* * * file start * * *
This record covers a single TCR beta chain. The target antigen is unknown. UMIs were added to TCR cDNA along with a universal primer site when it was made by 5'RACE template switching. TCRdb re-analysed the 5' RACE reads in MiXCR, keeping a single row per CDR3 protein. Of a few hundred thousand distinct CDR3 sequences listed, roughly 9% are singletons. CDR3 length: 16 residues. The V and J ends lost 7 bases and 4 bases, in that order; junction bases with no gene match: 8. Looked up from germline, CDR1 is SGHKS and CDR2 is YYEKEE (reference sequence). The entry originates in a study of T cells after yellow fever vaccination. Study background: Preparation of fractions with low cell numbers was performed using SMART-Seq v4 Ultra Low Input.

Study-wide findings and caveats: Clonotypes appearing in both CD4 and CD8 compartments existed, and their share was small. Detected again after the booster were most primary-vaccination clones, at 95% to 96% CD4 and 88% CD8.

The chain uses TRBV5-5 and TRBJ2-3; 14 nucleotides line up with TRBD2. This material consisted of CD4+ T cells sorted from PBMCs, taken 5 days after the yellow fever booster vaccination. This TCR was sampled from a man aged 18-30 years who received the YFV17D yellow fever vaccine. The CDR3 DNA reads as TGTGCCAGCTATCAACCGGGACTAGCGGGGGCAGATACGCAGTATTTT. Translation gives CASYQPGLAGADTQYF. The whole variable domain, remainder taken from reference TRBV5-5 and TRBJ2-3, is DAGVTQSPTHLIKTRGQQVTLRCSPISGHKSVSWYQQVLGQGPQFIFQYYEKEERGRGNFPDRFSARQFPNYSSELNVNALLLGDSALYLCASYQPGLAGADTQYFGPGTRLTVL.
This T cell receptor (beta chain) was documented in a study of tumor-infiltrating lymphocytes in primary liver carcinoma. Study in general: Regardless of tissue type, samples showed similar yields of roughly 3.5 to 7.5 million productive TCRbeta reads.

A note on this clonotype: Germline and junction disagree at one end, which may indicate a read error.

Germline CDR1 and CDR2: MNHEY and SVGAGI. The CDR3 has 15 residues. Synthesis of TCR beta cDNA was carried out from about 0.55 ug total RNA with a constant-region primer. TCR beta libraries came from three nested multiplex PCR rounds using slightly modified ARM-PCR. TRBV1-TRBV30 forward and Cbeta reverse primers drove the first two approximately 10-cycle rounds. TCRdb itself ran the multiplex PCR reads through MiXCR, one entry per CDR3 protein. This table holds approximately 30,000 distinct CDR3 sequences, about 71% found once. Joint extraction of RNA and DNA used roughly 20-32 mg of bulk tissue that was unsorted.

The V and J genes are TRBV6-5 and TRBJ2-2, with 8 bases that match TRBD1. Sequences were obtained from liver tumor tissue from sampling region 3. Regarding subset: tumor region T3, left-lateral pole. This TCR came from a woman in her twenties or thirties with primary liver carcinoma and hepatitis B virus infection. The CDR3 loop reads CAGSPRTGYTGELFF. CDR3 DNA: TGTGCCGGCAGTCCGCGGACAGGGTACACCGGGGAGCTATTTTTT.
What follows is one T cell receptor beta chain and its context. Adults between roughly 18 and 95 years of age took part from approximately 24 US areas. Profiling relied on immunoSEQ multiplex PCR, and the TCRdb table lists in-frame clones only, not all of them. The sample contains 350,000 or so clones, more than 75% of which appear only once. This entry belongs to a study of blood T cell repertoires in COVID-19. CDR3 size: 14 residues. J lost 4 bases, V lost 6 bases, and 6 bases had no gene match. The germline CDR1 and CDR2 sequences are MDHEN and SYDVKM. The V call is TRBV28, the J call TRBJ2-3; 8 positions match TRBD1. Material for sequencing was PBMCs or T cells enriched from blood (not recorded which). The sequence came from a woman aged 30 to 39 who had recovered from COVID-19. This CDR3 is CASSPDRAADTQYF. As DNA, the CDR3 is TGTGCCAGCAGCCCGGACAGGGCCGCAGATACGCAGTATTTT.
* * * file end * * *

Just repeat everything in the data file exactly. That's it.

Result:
This record covers a single TCR beta chain. The target antigen is unknown. UMIs were added to TCR cDNA along with a universal primer site when it was made by 5'RACE template switching. TCRdb re-analysed the 5' RACE reads in MiXCR, keeping a single row per CDR3 protein. Of a few hundred thousand distinct CDR3 sequences listed, roughly 9% are singletons. CDR3 length: 16 residues. The V and J ends lost 7 bases and 4 bases, in that order; junction bases with no gene match: 8. Looked up from germline, CDR1 is SGHKS and CDR2 is YYEKEE (reference sequence). The entry originates in a study of T cells after yellow fever vaccination. Study background: Preparation of fractions with low cell numbers was performed using SMART-Seq v4 Ultra Low Input.

Study-wide findings and caveats: Clonotypes appearing in both CD4 and CD8 compartments existed, and their share was small. Detected again after the booster were most primary-vaccination clones, at 95% to 96% CD4 and 88% CD8.

The chain uses TRBV5-5 and TRBJ2-3; 14 nucleotides line up with TRBD2. This material consisted of CD4+ T cells sorted from PBMCs, taken 5 days after the yellow fever booster vaccination. This TCR was sampled from a man aged 18-30 years who received the YFV17D yellow fever vaccine. The CDR3 DNA reads as TGTGCCAGCTATCAACCGGGACTAGCGGGGGCAGATACGCAGTATTTT. Translation gives CASYQPGLAGADTQYF. The whole variable domain, remainder taken from reference TRBV5-5 and TRBJ2-3, is DAGVTQSPTHLIKTRGQQVTLRCSPISGHKSVSWYQQVLGQGPQFIFQYYEKEERGRGNFPDRFSARQFPNYSSELNVNALLLGDSALYLCASYQPGLAGADTQYFGPGTRLTVL.
This T cell receptor (beta chain) was documented in a study of tumor-infiltrating lymphocytes in primary liver carcinoma. Study in general: Regardless of tissue type, samples showed similar yields of roughly 3.5 to 7.5 million productive TCRbeta reads.

A note on this clonotype: Germline and junction disagree at one end, which may indicate a read error.

Germline CDR1 and CDR2: MNHEY and SVGAGI. The CDR3 has 15 residues. Synthesis of TCR beta cDNA was carried out from about 0.55 ug total RNA with a constant-region primer. TCR beta libraries came from three nested multiplex PCR rounds using slightly modified ARM-PCR. TRBV1-TRBV30 forward and Cbeta reverse primers drove the first two approximately 10-cycle rounds. TCRdb itself ran the multiplex PCR reads through MiXCR, one entry per CDR3 protein. This table holds approximately 30,000 distinct CDR3 sequences, about 71% found once. Joint extraction of RNA and DNA used roughly 20-32 mg of bulk tissue that was unsorted.

The V and J genes are TRBV6-5 and TRBJ2-2, with 8 bases that match TRBD1. Sequences were obtained from liver tumor tissue from sampling region 3. Regarding subset: tumor region T3, left-lateral pole. This TCR came from a woman in her twenties or thirties with primary liver carcinoma and hepatitis B virus infection. The CDR3 loop reads CAGSPRTGYTGELFF. CDR3 DNA: TGTGCCGGCAGTCCGCGGACAGGGTACACCGGGGAGCTATTTTTT.
What follows is one T cell receptor beta chain and its context. Adults between roughly 18 and 95 years of age took part from approximately 24 US areas. Profiling relied on immunoSEQ multiplex PCR, and the TCRdb table lists in-frame clones only, not all of them. The sample contains 350,000 or so clones, more than 75% of which appear only once. This entry belongs to a study of blood T cell repertoires in COVID-19. CDR3 size: 14 residues. J lost 4 bases, V lost 6 bases, and 6 bases had no gene match. The germline CDR1 and CDR2 sequences are MDHEN and SYDVKM. The V call is TRBV28, the J call TRBJ2-3; 8 positions match TRBD1. Material for sequencing was PBMCs or T cells enriched from blood (not recorded which). The sequence came from a woman aged 30 to 39 who had recovered from COVID-19. This CDR3 is CASSPDRAADTQYF. As DNA, the CDR3 is TGTGCCAGCAGCCCGGACAGGGCCGCAGATACGCAGTATTTT.